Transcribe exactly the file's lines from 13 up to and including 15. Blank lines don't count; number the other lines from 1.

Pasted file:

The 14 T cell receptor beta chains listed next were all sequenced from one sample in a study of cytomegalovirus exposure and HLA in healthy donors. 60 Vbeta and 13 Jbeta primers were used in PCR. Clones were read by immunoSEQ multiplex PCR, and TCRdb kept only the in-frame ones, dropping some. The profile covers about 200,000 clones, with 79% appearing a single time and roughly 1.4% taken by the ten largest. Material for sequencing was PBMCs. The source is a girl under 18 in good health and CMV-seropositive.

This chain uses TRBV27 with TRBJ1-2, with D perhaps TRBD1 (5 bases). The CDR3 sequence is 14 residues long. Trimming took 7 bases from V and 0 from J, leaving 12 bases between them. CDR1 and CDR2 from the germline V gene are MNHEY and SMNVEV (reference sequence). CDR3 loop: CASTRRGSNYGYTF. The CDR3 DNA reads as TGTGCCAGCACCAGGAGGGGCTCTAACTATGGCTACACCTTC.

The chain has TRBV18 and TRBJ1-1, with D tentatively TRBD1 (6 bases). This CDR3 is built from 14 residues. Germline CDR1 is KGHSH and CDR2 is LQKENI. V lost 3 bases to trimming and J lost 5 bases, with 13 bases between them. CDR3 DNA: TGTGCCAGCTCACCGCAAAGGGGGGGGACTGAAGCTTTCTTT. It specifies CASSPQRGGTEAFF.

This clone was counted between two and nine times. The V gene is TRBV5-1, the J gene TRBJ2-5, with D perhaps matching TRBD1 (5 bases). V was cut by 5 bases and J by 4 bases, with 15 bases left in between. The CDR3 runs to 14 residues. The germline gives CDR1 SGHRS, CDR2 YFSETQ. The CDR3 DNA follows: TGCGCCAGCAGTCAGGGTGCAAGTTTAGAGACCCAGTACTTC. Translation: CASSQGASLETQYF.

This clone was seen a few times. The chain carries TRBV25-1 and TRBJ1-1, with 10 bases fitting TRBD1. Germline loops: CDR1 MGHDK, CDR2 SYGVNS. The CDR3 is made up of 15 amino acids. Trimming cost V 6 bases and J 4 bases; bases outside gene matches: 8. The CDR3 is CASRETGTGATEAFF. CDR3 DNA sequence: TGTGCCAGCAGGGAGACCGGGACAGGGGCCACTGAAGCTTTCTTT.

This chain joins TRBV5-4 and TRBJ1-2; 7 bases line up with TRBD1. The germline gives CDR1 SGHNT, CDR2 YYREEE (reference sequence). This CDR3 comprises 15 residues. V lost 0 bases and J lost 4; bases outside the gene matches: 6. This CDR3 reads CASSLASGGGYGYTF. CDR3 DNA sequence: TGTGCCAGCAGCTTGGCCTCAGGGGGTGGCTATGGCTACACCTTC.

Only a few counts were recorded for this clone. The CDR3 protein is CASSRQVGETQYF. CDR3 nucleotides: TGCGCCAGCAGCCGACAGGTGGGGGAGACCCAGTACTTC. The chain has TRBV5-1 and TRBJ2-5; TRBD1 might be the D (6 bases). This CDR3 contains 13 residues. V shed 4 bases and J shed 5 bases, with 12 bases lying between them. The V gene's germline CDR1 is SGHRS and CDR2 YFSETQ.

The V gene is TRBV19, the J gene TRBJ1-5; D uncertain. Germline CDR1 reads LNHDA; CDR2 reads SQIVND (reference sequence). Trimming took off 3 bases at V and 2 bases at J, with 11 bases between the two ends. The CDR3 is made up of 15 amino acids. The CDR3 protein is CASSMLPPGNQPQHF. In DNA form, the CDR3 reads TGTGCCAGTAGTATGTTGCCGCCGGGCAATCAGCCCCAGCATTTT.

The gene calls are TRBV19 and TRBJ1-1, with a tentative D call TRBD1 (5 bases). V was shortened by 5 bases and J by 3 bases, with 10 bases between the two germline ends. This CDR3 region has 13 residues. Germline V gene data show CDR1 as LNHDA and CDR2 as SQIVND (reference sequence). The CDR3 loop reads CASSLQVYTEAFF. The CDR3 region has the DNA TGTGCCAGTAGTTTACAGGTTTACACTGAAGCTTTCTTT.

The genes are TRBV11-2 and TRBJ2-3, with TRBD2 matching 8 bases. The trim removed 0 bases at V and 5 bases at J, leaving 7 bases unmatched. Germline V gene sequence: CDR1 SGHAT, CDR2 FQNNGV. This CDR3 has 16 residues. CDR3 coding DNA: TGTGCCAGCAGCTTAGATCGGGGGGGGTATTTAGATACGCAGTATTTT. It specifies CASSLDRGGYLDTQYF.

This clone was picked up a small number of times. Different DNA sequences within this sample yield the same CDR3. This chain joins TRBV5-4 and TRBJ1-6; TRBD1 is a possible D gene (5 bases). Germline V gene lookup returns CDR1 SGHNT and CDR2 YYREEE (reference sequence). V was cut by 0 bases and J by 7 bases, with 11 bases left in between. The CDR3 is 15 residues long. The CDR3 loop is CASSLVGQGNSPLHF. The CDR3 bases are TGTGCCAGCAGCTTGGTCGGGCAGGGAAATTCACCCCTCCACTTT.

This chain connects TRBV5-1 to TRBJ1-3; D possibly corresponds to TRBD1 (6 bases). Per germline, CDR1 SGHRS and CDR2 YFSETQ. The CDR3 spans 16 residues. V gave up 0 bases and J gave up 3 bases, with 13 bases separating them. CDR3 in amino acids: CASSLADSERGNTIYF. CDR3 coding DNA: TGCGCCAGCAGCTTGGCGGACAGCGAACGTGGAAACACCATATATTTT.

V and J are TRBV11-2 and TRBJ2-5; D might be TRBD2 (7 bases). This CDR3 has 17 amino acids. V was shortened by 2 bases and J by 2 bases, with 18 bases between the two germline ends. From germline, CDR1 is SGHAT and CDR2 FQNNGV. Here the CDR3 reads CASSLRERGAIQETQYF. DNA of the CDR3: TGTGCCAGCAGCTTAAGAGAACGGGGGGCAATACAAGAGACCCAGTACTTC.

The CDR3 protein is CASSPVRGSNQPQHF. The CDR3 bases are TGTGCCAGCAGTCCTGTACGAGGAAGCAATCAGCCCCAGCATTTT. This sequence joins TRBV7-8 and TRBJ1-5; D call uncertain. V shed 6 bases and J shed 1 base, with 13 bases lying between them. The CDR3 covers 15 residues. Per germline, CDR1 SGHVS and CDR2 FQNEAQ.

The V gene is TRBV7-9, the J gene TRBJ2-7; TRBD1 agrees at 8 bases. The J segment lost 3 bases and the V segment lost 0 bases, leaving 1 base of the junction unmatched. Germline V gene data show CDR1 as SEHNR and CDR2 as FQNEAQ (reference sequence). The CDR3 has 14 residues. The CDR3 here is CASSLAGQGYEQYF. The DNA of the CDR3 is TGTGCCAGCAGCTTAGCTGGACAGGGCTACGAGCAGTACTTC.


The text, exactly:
V and J are TRBV11-2 and TRBJ2-5; D might be TRBD2 (7 bases). This CDR3 has 17 amino acids. V was shortened by 2 bases and J by 2 bases, with 18 bases between the two germline ends. From germline, CDR1 is SGHAT and CDR2 FQNNGV. Here the CDR3 reads CASSLRERGAIQETQYF. DNA of the CDR3: TGTGCCAGCAGCTTAAGAGAACGGGGGGCAATACAAGAGACCCAGTACTTC.

The CDR3 protein is CASSPVRGSNQPQHF. The CDR3 bases are TGTGCCAGCAGTCCTGTACGAGGAAGCAATCAGCCCCAGCATTTT. This sequence joins TRBV7-8 and TRBJ1-5; D call uncertain. V shed 6 bases and J shed 1 base, with 13 bases lying between them. The CDR3 covers 15 residues. Per germline, CDR1 SGHVS and CDR2 FQNEAQ.

The V gene is TRBV7-9, the J gene TRBJ2-7; TRBD1 agrees at 8 bases. The J segment lost 3 bases and the V segment lost 0 bases, leaving 1 base of the junction unmatched. Germline V gene data show CDR1 as SEHNR and CDR2 as FQNEAQ (reference sequence). The CDR3 has 14 residues. The CDR3 here is CASSLAGQGYEQYF. The DNA of the CDR3 is TGTGCCAGCAGCTTAGCTGGACAGGGCTACGAGCAGTACTTC.